These Avatars differ from standard Super Heroes, say, of the Marvel or DC universe in other ways. Avatars are born children, not converted by science or tragedy. Avatars are well cared for by their families and communities, who are obligated to help them grow into their identities. Unlike Superman or Batman, they generally are not orphans, loners or hidden behind alternate identities. To learn to bend all 4 elements, Avatars must be trained by mentors. The most complex and cerebrally taxing bending is that of Air. In a real world, were children and adults are essentially latch key kids, the appeal of this fantasy is understandable. Korra is in training to bend air as the series opens. Villains are those who manipulate the elements for purposes other than peaceful. 

Persons born after 1985, are often referred to as the millennial generation, generation Y, or the fantasy generation. They watch screens for entertainment, information and socialization on a variety of devices. Screen narratives are currently watched at will and repetitively during much of their conscious lives. Television broadcast times are not retro but made archaic by technological access transcending confines of time and geography. Eighty-three percent of adults in the USA have cell phones, 35% of which are smart phones. Those who are Black and Latino reflect trends of higher usage and using their phones as their major source of Internet access and “watching.” This watching places people in realms other than realism continuously and simultaneous with the dwelling in the “real world.” That is to say technology allows parallel universes in the mind.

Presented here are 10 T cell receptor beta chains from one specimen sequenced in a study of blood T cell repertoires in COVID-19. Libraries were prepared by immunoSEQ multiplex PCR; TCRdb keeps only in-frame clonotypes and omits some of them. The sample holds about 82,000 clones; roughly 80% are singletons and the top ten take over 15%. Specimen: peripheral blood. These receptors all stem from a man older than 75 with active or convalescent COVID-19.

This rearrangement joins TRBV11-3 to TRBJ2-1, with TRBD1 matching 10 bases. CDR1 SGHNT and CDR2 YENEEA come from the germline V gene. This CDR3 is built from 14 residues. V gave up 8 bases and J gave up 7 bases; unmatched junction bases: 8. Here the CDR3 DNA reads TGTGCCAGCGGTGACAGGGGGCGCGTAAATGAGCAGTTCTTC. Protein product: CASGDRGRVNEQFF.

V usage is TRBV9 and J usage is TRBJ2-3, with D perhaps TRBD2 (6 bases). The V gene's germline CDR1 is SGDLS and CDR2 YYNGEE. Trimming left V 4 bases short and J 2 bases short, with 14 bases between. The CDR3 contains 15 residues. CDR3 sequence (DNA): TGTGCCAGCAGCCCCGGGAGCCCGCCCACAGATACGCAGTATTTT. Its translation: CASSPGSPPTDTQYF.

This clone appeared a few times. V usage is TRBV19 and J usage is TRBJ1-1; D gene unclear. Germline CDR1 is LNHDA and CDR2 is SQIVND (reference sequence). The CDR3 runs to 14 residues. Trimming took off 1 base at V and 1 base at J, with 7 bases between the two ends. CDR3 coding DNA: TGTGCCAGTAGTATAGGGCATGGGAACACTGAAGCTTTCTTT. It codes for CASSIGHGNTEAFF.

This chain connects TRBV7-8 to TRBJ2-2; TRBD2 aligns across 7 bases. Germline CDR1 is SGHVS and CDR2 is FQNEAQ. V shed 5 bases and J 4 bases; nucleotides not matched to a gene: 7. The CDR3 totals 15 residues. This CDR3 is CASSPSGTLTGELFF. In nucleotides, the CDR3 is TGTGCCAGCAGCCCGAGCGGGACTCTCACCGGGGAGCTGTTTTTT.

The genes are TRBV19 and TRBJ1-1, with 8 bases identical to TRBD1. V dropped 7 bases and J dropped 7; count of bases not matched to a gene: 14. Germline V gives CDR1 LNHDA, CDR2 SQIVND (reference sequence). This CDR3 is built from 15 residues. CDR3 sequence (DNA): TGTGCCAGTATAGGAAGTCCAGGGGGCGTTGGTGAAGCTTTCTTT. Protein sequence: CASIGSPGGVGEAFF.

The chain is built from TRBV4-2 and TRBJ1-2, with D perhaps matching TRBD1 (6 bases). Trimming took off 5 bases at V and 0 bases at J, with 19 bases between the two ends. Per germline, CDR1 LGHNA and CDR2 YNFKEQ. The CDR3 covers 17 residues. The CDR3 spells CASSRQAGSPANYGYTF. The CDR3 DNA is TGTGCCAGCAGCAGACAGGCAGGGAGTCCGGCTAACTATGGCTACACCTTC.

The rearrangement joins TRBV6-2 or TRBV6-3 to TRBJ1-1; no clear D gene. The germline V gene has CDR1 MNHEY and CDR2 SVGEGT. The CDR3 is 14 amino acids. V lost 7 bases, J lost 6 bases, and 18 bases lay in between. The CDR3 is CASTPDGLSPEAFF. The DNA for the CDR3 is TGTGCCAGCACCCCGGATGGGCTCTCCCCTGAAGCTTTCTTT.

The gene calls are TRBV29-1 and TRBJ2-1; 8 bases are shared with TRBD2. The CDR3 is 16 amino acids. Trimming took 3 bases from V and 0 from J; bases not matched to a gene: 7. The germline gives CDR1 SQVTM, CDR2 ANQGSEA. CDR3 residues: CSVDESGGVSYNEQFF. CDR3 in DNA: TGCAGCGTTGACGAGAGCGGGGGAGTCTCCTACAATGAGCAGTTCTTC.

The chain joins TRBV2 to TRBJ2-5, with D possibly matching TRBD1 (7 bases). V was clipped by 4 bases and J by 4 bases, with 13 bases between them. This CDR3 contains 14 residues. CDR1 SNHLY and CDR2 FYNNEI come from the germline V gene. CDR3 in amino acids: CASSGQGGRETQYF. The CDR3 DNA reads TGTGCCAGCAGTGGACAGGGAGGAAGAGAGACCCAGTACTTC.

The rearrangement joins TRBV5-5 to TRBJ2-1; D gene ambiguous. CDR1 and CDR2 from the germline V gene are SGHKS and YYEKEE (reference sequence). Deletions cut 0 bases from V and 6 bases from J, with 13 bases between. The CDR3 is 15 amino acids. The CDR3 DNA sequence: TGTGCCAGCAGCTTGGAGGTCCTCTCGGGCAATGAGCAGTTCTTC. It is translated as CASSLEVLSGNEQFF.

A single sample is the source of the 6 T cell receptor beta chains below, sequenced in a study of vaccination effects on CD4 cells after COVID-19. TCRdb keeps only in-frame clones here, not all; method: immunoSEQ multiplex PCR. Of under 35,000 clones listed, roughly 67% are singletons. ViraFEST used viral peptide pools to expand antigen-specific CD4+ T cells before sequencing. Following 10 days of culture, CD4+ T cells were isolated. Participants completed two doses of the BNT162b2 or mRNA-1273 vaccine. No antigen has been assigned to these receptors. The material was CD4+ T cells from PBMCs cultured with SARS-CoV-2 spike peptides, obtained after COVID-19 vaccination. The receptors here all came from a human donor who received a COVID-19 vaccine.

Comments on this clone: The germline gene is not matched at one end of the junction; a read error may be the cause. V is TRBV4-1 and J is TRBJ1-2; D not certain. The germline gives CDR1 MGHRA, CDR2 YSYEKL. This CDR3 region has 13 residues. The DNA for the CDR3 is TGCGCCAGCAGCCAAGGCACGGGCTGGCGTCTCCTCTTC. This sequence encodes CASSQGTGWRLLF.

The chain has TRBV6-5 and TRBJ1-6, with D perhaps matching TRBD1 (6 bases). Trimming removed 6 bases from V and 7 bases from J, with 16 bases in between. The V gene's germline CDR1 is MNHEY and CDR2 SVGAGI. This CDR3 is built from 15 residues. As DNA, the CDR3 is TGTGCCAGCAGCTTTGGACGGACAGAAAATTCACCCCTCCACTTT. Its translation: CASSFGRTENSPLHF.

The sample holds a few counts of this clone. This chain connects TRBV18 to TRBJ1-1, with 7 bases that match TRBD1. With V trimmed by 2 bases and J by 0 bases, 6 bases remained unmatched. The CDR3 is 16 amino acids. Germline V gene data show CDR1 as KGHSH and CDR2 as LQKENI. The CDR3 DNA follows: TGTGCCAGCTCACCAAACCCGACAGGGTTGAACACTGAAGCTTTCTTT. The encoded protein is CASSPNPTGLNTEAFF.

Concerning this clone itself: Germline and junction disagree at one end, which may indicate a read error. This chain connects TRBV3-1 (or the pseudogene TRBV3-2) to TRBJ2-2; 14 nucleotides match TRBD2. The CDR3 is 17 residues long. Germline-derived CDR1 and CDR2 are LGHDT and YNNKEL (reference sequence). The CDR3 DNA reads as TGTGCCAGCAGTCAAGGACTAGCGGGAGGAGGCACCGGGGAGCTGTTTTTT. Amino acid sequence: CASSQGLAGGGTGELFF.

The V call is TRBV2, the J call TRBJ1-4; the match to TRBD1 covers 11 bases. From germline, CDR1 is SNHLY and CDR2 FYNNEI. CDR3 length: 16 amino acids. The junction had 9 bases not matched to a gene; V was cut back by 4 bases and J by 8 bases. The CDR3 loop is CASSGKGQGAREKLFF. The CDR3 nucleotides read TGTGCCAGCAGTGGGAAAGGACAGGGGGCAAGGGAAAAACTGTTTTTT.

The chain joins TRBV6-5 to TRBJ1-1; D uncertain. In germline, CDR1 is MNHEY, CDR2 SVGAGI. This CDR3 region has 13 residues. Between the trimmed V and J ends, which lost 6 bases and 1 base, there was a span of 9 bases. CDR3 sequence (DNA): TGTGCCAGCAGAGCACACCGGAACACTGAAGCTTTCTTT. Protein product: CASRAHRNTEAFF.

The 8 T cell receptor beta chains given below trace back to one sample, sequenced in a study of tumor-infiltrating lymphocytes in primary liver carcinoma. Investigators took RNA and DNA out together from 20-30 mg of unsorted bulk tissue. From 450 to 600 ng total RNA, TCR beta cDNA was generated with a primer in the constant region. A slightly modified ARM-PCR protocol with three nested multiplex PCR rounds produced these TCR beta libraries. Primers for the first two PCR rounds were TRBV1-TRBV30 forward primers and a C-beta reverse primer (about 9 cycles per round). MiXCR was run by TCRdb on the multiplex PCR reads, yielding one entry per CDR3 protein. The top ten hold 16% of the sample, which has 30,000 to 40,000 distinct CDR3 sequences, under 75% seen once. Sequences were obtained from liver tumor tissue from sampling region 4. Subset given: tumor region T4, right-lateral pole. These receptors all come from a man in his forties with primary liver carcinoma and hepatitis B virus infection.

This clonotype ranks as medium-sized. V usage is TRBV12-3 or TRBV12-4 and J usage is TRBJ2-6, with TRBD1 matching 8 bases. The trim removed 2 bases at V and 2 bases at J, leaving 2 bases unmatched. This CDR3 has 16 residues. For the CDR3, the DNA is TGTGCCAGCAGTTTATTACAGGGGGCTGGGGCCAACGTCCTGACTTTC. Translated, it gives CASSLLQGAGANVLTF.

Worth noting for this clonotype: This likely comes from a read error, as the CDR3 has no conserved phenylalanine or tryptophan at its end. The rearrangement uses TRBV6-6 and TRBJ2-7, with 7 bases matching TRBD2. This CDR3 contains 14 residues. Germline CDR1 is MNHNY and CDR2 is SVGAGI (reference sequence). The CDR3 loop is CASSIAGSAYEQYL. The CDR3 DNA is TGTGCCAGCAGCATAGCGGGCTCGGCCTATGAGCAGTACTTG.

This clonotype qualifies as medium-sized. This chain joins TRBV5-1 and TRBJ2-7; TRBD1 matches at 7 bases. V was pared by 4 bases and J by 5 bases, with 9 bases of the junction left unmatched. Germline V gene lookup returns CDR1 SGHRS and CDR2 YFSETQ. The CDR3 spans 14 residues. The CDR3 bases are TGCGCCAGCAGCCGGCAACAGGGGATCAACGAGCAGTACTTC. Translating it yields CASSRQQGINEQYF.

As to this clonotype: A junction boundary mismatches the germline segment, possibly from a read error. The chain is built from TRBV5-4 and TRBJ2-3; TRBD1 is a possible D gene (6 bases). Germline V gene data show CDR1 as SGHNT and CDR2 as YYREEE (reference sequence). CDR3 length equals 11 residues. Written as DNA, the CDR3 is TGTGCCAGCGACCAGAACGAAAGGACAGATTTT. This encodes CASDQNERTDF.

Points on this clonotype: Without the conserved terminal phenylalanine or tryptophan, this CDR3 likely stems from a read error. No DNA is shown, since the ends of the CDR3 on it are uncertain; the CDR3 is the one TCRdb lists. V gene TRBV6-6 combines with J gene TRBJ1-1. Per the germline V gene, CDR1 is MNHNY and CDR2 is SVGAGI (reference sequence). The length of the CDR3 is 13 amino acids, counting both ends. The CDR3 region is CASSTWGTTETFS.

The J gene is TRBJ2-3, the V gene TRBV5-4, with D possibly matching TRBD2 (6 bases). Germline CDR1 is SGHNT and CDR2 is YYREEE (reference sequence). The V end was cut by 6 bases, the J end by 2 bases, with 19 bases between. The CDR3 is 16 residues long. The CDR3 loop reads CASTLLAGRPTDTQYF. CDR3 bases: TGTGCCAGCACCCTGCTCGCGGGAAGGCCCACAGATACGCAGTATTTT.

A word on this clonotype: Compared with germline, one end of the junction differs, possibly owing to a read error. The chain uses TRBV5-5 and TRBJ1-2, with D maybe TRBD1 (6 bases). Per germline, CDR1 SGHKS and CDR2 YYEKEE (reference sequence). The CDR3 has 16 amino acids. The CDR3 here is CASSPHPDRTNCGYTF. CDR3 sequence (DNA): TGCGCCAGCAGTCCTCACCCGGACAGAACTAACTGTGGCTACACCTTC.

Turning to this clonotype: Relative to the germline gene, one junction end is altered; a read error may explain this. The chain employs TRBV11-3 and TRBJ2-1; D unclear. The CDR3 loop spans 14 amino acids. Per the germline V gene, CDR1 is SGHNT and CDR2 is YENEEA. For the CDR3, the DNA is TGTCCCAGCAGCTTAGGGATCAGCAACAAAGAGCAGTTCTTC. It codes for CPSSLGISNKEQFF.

There was a time in history where real dead people were not shown on screens amidst real wars. It may be that, reality is overrated in the minds development.” We still do not fully understand the positive power of immediate escape into fantasy on screen, but we do understand that it is important in early childhood.  In this time, when the evolution of brain capacity is being vastly accelerated, in ways which most schools are not designed to accommodate, one could argue that the current digital leap parallels speaking, counting and writing in its importance. It may be protective from the barrage of non-fantasy life dependent on the narrative line.

The task of Bioethicists is to seek the knowledge to understand the ‘good’ of screen fantasy because it is delivered by a ubiquitous technology. Its appeal well into generations of adulthood parallels unprecedented pressure to make sense painful realities. The question is how does screen fantasy improve coping for this generation? There must be a reason why so many are driven to “watch,” and particularly watch animation, and create it. 

The Legend of Korra blends humans with natural elements in the way that the born from Manga anime Ghost in a Shell creates cyborgs. The series minimalist sophistication indicates the need for more thought about the meanings of repetitive viewing and stimulation by animation. To do that, Bioethicist should consider watching viewing trends in The Legend of Korra. 

The Legend of Korra (television series) created by Bryan Konietzko and Michael Dante DiMartino ( 2012 - current) Nickelodeon Animation (33 episode: 24 minutes.) 

Williams, S. book review. Bioethics at the Movies by Sandra Shapshay. Journal of Bioethical Inquiry September 2010, Volume 7, Issue 3, pp 329-331

Ford, Paul J. in Bioethics at the Movie’s Existential Enhancement in Ghost in the Shell in Bioethics at the Movies by Sandra Shapshay. Baltimore : Johns Hopkins University Press, 2009.

Special thanks to Curd Williams-Hertz for flagging the Legend of Korra and Avatar: The Legend of Ang and the quote,” reality is over rated,” see curdwilliams-hertz.com